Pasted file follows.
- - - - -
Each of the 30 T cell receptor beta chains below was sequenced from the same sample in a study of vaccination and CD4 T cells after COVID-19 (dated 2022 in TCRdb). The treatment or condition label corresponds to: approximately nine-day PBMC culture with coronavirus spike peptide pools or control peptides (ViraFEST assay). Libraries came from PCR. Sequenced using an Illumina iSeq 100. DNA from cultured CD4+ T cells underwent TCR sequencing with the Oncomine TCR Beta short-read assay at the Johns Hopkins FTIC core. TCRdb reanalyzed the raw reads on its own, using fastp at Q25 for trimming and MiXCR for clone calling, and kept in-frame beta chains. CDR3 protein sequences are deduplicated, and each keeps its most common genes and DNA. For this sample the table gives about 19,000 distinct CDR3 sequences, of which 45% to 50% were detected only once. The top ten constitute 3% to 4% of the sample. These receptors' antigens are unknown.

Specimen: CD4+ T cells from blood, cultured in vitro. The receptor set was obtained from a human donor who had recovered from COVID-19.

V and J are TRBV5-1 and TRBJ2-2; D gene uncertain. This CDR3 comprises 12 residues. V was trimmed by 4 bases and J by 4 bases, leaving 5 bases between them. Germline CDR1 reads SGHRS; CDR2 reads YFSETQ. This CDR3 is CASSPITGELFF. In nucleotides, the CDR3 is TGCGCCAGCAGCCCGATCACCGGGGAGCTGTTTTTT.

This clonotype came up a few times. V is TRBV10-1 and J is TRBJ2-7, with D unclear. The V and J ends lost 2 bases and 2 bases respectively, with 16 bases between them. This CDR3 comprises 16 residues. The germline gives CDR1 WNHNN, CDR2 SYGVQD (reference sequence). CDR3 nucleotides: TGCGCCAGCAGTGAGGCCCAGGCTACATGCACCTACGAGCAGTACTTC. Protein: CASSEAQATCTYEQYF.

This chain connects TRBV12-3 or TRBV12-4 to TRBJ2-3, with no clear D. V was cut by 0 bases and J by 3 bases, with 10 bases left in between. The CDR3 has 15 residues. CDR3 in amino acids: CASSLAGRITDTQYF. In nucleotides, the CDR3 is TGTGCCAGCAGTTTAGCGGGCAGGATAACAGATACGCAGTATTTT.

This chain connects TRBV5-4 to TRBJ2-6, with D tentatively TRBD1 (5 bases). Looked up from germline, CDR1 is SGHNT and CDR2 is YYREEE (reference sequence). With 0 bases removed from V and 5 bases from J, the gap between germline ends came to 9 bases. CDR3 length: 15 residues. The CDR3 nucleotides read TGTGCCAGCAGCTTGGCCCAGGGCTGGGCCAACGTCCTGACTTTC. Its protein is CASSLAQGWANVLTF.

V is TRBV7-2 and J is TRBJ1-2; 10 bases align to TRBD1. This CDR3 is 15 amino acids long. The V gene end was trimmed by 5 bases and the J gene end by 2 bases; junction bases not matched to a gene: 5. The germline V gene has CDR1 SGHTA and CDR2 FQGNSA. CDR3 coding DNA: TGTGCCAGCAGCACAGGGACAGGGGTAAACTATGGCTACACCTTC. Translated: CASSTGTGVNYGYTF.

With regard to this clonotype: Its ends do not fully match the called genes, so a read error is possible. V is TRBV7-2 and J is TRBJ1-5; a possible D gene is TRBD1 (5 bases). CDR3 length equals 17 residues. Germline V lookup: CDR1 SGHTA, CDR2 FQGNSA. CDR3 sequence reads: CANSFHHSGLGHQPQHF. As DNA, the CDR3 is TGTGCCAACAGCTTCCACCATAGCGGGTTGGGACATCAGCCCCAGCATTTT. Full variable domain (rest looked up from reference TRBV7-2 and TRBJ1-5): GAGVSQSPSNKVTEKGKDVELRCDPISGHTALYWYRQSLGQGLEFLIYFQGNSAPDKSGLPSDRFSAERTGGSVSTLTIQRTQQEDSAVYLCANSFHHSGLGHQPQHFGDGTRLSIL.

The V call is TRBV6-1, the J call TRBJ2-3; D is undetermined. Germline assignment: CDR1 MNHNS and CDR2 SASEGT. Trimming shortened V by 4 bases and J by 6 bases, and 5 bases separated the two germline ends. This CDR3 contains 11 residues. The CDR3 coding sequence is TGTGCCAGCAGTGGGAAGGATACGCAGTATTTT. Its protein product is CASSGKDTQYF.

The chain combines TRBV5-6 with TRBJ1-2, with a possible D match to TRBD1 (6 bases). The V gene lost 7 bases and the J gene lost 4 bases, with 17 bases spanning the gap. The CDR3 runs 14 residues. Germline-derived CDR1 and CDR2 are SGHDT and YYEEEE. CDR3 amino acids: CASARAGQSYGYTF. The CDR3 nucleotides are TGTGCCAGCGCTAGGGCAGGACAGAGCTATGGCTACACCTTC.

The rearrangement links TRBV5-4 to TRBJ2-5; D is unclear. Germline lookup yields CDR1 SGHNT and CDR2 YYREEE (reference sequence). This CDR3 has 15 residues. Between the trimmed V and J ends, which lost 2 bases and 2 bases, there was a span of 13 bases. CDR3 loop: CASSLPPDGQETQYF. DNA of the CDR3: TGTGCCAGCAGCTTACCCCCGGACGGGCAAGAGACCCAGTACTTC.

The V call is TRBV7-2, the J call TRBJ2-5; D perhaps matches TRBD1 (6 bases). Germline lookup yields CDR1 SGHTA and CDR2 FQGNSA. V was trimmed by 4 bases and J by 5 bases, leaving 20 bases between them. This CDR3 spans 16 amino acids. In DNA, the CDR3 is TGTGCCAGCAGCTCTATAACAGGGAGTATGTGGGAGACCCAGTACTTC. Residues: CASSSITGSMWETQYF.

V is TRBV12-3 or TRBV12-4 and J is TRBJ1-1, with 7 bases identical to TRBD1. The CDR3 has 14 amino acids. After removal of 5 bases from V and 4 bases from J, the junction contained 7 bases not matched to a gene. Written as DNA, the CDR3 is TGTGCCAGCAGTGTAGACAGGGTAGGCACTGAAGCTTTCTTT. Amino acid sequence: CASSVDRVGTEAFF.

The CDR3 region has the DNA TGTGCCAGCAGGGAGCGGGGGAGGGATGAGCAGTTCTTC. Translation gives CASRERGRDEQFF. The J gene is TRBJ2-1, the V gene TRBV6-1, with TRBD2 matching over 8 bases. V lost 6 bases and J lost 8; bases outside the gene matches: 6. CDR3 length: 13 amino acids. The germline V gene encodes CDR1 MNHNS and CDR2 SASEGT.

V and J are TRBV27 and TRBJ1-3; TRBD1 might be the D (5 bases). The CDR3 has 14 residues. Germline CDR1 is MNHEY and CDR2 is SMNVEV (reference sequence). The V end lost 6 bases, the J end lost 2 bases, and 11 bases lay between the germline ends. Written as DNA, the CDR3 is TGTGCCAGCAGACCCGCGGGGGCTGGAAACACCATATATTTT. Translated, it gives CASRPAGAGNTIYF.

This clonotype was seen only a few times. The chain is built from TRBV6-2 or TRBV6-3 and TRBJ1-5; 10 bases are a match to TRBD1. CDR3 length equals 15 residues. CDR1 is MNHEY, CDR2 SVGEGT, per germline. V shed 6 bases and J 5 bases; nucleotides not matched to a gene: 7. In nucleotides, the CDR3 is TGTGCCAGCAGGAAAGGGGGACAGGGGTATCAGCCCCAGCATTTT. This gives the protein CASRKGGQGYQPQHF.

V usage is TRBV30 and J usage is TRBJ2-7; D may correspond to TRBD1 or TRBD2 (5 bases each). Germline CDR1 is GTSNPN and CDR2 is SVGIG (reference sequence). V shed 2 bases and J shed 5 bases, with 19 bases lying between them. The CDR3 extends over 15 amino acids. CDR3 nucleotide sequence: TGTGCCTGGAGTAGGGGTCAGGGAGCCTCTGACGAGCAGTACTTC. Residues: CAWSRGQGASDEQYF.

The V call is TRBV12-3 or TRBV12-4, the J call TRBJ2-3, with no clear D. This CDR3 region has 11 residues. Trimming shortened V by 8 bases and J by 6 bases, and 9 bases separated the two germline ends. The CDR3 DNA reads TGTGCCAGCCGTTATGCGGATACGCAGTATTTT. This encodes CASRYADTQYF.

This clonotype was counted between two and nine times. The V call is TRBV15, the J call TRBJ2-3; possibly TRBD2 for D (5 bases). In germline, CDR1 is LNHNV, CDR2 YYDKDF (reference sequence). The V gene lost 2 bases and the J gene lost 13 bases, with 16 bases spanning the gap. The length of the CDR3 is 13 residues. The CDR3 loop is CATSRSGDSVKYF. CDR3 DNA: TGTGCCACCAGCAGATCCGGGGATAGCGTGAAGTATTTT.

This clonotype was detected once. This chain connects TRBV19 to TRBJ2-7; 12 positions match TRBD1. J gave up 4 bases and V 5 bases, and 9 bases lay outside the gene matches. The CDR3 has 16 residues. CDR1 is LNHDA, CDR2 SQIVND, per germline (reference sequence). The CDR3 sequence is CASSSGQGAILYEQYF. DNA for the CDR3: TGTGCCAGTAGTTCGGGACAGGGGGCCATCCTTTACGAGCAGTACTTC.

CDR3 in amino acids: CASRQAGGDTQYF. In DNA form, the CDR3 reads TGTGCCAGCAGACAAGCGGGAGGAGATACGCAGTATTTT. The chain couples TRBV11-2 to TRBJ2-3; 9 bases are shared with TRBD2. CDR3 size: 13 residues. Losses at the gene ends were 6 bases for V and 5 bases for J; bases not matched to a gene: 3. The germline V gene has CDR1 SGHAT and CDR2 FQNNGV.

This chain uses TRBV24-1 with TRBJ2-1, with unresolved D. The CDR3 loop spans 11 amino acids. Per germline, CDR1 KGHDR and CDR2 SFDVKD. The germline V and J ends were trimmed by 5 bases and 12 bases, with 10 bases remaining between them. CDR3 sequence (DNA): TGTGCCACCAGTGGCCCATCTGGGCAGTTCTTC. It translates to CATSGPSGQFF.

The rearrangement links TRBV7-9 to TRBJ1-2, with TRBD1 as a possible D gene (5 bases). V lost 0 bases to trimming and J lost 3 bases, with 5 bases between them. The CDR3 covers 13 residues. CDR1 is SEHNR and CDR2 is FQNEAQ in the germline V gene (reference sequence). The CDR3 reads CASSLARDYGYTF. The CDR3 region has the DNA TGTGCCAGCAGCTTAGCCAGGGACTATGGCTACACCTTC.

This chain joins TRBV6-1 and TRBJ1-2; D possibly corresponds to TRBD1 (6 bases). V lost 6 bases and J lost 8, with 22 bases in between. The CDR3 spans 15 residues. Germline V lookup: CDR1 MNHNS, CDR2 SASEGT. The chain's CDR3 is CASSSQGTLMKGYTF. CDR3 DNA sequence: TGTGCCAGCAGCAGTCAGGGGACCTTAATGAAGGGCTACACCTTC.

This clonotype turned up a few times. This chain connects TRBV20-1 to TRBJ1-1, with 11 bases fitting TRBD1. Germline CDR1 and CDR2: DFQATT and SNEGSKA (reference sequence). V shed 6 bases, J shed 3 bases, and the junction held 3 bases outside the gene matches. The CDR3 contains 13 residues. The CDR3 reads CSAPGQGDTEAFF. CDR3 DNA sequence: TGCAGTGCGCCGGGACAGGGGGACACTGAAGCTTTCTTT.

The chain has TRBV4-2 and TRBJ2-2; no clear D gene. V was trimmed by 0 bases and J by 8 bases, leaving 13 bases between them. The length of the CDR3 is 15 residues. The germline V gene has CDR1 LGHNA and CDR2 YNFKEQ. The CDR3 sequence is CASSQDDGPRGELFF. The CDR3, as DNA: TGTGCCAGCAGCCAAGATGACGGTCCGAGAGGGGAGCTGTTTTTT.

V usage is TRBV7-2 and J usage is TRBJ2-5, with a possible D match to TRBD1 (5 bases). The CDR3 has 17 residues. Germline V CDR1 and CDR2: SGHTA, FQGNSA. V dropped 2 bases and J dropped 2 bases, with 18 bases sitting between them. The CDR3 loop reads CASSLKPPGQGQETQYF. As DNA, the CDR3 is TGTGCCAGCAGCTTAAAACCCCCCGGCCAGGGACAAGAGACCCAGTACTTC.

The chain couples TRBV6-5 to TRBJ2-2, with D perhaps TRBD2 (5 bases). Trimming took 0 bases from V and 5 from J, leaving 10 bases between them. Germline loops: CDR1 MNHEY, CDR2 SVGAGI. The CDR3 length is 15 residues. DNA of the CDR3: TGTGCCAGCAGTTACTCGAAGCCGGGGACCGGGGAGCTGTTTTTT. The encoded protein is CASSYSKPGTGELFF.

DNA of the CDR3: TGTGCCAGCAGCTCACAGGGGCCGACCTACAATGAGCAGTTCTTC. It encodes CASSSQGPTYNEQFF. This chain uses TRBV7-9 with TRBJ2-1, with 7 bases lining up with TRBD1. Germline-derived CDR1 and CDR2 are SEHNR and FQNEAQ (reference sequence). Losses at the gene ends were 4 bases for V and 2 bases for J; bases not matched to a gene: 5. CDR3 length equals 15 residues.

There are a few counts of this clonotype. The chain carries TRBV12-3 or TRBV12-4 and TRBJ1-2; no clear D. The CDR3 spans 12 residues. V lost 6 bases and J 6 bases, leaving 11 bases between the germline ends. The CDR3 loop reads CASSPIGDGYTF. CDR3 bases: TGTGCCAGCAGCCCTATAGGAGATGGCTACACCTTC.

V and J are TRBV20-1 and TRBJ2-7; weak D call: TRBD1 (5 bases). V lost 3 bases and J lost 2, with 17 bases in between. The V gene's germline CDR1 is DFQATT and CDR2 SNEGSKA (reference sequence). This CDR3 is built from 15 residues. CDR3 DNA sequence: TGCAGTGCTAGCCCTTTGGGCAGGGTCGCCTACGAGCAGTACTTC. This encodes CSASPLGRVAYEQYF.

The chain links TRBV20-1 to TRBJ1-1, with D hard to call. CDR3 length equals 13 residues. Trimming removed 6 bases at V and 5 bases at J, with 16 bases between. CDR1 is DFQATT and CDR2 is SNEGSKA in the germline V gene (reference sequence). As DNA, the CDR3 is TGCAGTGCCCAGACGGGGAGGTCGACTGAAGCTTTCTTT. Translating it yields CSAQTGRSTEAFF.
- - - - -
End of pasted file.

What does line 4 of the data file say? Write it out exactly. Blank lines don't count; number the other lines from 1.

This clonotype came up a few times. V is TRBV10-1 and J is TRBJ2-7, with D unclear. The V and J ends lost 2 bases and 2 bases respectively, with 16 bases between them. This CDR3 comprises 16 residues. The germline gives CDR1 WNHNN, CDR2 SYGVQD (reference sequence). CDR3 nucleotides: TGCGCCAGCAGTGAGGCCCAGGCTACATGCACCTACGAGCAGTACTTC. Protein: CASSEAQATCTYEQYF.